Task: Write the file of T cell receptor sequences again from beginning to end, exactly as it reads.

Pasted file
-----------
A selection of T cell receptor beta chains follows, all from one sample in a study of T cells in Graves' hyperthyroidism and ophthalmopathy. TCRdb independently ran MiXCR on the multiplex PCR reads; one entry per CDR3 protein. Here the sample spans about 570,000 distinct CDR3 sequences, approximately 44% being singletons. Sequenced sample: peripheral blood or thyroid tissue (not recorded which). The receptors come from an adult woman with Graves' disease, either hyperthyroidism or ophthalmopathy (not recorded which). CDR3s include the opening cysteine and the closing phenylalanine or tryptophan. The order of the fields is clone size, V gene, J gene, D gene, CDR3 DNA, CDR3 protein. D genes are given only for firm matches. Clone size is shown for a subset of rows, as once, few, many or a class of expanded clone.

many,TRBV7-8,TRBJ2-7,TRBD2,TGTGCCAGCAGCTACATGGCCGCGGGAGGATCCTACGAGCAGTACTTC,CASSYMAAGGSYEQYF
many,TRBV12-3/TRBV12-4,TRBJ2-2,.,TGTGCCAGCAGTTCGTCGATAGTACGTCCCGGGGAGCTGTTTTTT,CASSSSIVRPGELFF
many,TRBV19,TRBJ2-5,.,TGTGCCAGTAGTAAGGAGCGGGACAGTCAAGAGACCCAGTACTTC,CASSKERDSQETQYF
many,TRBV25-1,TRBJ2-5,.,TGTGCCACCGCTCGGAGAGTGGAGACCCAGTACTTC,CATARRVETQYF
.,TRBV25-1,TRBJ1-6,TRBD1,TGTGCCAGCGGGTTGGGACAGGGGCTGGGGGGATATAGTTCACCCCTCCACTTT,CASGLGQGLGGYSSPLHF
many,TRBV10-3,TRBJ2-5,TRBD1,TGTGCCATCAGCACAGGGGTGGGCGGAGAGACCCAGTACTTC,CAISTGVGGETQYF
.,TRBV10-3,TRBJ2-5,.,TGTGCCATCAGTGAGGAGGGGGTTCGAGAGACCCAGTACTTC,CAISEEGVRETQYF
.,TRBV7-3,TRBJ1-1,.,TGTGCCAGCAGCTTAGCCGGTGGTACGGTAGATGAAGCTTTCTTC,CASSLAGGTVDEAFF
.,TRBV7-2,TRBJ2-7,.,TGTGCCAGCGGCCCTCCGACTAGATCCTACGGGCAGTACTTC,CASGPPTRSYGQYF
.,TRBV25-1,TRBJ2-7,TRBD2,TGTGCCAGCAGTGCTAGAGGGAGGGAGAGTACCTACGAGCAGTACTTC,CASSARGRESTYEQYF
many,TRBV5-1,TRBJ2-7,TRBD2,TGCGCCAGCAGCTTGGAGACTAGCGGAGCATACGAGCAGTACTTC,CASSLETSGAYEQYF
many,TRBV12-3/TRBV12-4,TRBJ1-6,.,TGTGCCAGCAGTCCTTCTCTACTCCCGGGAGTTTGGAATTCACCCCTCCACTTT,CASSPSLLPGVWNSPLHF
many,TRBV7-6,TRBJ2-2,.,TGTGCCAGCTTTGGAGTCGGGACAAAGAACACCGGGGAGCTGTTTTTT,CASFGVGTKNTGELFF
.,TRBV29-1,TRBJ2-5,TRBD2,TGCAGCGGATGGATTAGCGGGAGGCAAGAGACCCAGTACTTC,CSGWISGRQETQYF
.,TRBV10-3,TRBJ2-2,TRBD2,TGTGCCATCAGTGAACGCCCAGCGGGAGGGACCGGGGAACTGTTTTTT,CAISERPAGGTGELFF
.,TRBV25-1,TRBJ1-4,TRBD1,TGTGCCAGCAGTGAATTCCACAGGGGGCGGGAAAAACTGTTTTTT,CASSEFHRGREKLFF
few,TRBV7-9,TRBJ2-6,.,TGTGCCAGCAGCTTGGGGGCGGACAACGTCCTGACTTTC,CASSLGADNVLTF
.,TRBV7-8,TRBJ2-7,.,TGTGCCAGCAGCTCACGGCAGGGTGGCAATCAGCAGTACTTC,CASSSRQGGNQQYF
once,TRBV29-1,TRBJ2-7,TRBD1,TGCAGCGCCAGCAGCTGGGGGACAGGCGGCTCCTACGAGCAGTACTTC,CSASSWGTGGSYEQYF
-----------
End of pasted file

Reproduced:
A selection of T cell receptor beta chains follows, all from one sample in a study of T cells in Graves' hyperthyroidism and ophthalmopathy. TCRdb independently ran MiXCR on the multiplex PCR reads; one entry per CDR3 protein. Here the sample spans about 570,000 distinct CDR3 sequences, approximately 44% being singletons. Sequenced sample: peripheral blood or thyroid tissue (not recorded which). The receptors come from an adult woman with Graves' disease, either hyperthyroidism or ophthalmopathy (not recorded which). CDR3s include the opening cysteine and the closing phenylalanine or tryptophan. The order of the fields is clone size, V gene, J gene, D gene, CDR3 DNA, CDR3 protein. D genes are given only for firm matches. Clone size is shown for a subset of rows, as once, few, many or a class of expanded clone.

many,TRBV7-8,TRBJ2-7,TRBD2,TGTGCCAGCAGCTACATGGCCGCGGGAGGATCCTACGAGCAGTACTTC,CASSYMAAGGSYEQYF
many,TRBV12-3/TRBV12-4,TRBJ2-2,.,TGTGCCAGCAGTTCGTCGATAGTACGTCCCGGGGAGCTGTTTTTT,CASSSSIVRPGELFF
many,TRBV19,TRBJ2-5,.,TGTGCCAGTAGTAAGGAGCGGGACAGTCAAGAGACCCAGTACTTC,CASSKERDSQETQYF
many,TRBV25-1,TRBJ2-5,.,TGTGCCACCGCTCGGAGAGTGGAGACCCAGTACTTC,CATARRVETQYF
.,TRBV25-1,TRBJ1-6,TRBD1,TGTGCCAGCGGGTTGGGACAGGGGCTGGGGGGATATAGTTCACCCCTCCACTTT,CASGLGQGLGGYSSPLHF
many,TRBV10-3,TRBJ2-5,TRBD1,TGTGCCATCAGCACAGGGGTGGGCGGAGAGACCCAGTACTTC,CAISTGVGGETQYF
.,TRBV10-3,TRBJ2-5,.,TGTGCCATCAGTGAGGAGGGGGTTCGAGAGACCCAGTACTTC,CAISEEGVRETQYF
.,TRBV7-3,TRBJ1-1,.,TGTGCCAGCAGCTTAGCCGGTGGTACGGTAGATGAAGCTTTCTTC,CASSLAGGTVDEAFF
.,TRBV7-2,TRBJ2-7,.,TGTGCCAGCGGCCCTCCGACTAGATCCTACGGGCAGTACTTC,CASGPPTRSYGQYF
.,TRBV25-1,TRBJ2-7,TRBD2,TGTGCCAGCAGTGCTAGAGGGAGGGAGAGTACCTACGAGCAGTACTTC,CASSARGRESTYEQYF
many,TRBV5-1,TRBJ2-7,TRBD2,TGCGCCAGCAGCTTGGAGACTAGCGGAGCATACGAGCAGTACTTC,CASSLETSGAYEQYF
many,TRBV12-3/TRBV12-4,TRBJ1-6,.,TGTGCCAGCAGTCCTTCTCTACTCCCGGGAGTTTGGAATTCACCCCTCCACTTT,CASSPSLLPGVWNSPLHF
many,TRBV7-6,TRBJ2-2,.,TGTGCCAGCTTTGGAGTCGGGACAAAGAACACCGGGGAGCTGTTTTTT,CASFGVGTKNTGELFF
.,TRBV29-1,TRBJ2-5,TRBD2,TGCAGCGGATGGATTAGCGGGAGGCAAGAGACCCAGTACTTC,CSGWISGRQETQYF
.,TRBV10-3,TRBJ2-2,TRBD2,TGTGCCATCAGTGAACGCCCAGCGGGAGGGACCGGGGAACTGTTTTTT,CAISERPAGGTGELFF
.,TRBV25-1,TRBJ1-4,TRBD1,TGTGCCAGCAGTGAATTCCACAGGGGGCGGGAAAAACTGTTTTTT,CASSEFHRGREKLFF
few,TRBV7-9,TRBJ2-6,.,TGTGCCAGCAGCTTGGGGGCGGACAACGTCCTGACTTTC,CASSLGADNVLTF
.,TRBV7-8,TRBJ2-7,.,TGTGCCAGCAGCTCACGGCAGGGTGGCAATCAGCAGTACTTC,CASSSRQGGNQQYF
once,TRBV29-1,TRBJ2-7,TRBD1,TGCAGCGCCAGCAGCTGGGGGACAGGCGGCTCCTACGAGCAGTACTTC,CSASSWGTGGSYEQYF